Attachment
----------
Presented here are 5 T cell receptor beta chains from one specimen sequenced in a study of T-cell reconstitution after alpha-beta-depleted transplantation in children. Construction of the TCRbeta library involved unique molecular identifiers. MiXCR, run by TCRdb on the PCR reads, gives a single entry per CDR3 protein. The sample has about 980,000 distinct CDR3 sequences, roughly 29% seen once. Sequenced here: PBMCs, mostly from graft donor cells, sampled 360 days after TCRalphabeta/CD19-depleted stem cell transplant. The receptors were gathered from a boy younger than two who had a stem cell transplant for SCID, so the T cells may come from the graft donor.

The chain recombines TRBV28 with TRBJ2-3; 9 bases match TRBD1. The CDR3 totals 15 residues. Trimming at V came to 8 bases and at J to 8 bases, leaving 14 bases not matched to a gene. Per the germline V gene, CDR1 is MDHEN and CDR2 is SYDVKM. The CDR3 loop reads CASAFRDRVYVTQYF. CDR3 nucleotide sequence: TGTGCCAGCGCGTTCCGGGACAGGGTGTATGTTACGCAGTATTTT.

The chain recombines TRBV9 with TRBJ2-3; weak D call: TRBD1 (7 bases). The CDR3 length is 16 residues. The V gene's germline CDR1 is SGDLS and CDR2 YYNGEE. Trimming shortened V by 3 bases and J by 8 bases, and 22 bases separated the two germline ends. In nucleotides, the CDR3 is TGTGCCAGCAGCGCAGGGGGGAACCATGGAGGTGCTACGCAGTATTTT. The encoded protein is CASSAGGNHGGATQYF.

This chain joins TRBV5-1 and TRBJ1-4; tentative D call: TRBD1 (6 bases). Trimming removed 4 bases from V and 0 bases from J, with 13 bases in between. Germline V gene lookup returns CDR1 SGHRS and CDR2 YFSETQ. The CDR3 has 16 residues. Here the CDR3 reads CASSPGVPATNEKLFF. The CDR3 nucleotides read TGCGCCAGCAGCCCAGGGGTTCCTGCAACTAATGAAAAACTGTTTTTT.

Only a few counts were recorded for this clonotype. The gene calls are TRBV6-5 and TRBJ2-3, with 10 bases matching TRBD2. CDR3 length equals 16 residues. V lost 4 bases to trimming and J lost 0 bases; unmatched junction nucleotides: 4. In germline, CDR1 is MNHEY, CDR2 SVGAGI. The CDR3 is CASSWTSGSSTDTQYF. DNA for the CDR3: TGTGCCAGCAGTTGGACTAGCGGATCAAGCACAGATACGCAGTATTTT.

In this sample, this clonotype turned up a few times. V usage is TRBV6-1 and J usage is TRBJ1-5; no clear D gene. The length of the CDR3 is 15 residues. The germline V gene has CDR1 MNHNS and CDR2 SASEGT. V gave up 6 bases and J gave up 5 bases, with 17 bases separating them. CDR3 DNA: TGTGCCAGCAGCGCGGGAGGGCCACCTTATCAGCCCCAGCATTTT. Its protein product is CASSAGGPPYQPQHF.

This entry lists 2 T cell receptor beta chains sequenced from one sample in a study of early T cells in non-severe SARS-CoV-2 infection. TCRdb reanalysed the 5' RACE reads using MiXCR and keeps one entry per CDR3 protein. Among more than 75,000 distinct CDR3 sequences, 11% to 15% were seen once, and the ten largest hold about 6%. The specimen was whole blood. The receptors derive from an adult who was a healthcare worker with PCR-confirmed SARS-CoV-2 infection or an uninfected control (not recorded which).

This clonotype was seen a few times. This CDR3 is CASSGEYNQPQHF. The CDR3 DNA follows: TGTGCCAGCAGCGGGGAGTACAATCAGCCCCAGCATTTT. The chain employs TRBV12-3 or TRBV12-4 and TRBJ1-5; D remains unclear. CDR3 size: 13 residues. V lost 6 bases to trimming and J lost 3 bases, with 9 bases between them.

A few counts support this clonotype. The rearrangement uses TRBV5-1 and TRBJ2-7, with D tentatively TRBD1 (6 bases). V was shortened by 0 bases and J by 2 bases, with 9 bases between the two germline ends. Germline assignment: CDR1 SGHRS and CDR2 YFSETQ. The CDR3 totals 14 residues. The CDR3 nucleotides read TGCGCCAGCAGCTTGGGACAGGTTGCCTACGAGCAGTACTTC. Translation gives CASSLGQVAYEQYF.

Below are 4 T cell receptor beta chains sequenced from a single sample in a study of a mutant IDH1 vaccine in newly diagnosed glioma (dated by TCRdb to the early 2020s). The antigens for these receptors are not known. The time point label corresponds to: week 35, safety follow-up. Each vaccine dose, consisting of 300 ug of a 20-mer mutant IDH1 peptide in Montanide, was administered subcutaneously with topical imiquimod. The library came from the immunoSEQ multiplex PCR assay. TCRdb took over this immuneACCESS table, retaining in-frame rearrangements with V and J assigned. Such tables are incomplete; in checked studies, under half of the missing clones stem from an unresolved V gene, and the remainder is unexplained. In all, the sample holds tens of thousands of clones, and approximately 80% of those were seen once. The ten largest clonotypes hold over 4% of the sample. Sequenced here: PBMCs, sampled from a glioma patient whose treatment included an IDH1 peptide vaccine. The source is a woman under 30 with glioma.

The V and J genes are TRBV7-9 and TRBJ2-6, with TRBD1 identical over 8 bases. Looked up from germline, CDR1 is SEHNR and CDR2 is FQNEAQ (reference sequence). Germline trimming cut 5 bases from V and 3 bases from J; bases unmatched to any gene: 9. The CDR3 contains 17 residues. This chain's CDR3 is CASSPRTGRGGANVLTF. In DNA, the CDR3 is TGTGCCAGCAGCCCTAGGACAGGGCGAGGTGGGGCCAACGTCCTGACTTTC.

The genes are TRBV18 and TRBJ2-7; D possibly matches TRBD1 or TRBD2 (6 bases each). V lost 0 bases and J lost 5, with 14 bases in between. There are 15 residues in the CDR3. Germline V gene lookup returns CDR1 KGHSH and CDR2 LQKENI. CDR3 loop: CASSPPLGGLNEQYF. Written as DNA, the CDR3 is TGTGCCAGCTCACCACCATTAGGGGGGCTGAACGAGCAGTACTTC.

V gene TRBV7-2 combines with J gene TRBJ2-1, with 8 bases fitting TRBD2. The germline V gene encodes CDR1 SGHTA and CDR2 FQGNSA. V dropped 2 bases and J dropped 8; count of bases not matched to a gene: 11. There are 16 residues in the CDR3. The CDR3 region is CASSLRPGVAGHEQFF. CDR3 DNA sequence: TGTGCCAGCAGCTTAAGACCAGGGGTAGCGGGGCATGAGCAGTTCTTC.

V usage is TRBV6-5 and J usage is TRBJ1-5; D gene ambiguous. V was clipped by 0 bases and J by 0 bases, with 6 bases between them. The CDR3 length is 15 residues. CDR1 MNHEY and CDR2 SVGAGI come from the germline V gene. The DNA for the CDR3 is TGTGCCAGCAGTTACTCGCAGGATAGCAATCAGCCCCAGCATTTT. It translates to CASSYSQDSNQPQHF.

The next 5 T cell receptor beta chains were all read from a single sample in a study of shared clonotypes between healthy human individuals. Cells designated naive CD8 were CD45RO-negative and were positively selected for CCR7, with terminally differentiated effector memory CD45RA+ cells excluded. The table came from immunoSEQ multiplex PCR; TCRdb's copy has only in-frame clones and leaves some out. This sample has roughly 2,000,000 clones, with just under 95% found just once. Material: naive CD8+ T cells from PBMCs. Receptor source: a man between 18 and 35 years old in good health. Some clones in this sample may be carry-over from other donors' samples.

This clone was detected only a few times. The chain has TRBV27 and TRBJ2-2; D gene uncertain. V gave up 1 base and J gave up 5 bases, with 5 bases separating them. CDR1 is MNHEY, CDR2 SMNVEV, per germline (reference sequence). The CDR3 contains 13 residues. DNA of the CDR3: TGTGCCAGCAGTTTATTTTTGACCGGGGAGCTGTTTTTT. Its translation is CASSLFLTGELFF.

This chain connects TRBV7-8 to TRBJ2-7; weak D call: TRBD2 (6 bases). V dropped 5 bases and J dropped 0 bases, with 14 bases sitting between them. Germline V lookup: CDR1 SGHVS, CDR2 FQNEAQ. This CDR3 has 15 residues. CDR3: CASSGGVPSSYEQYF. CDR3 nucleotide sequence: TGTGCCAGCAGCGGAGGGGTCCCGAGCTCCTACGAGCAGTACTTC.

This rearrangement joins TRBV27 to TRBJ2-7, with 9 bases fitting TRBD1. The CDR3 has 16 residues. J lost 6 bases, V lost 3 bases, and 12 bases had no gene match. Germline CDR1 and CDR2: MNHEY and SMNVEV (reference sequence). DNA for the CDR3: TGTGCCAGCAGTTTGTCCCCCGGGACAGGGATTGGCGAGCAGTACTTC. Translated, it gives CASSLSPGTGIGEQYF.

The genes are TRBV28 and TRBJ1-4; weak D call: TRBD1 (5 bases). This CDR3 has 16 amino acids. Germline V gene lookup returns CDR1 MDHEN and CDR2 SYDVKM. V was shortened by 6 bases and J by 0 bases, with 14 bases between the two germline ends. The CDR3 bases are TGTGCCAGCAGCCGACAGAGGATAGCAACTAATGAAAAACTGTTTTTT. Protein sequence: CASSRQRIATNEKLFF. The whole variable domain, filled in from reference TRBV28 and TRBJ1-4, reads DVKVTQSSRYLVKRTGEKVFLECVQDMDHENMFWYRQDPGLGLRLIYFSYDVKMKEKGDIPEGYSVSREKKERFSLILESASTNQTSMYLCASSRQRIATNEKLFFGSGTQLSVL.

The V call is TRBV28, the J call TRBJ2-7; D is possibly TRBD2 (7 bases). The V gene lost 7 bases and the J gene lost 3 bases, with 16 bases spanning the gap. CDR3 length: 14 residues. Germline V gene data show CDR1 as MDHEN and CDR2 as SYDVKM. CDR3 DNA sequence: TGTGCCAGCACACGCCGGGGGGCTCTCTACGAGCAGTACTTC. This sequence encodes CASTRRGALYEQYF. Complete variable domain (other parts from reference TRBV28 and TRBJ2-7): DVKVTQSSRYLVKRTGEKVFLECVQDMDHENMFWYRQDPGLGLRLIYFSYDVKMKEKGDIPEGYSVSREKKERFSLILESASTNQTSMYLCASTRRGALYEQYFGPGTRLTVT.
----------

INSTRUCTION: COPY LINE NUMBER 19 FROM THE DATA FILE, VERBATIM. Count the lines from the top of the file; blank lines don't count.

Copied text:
The genes are TRBV28 and TRBJ1-4; weak D call: TRBD1 (5 bases). This CDR3 has 16 amino acids. Germline V gene lookup returns CDR1 MDHEN and CDR2 SYDVKM. V was shortened by 6 bases and J by 0 bases, with 14 bases between the two germline ends. The CDR3 bases are TGTGCCAGCAGCCGACAGAGGATAGCAACTAATGAAAAACTGTTTTTT. Protein sequence: CASSRQRIATNEKLFF. The whole variable domain, filled in from reference TRBV28 and TRBJ1-4, reads DVKVTQSSRYLVKRTGEKVFLECVQDMDHENMFWYRQDPGLGLRLIYFSYDVKMKEKGDIPEGYSVSREKKERFSLILESASTNQTSMYLCASSRQRIATNEKLFFGSGTQLSVL.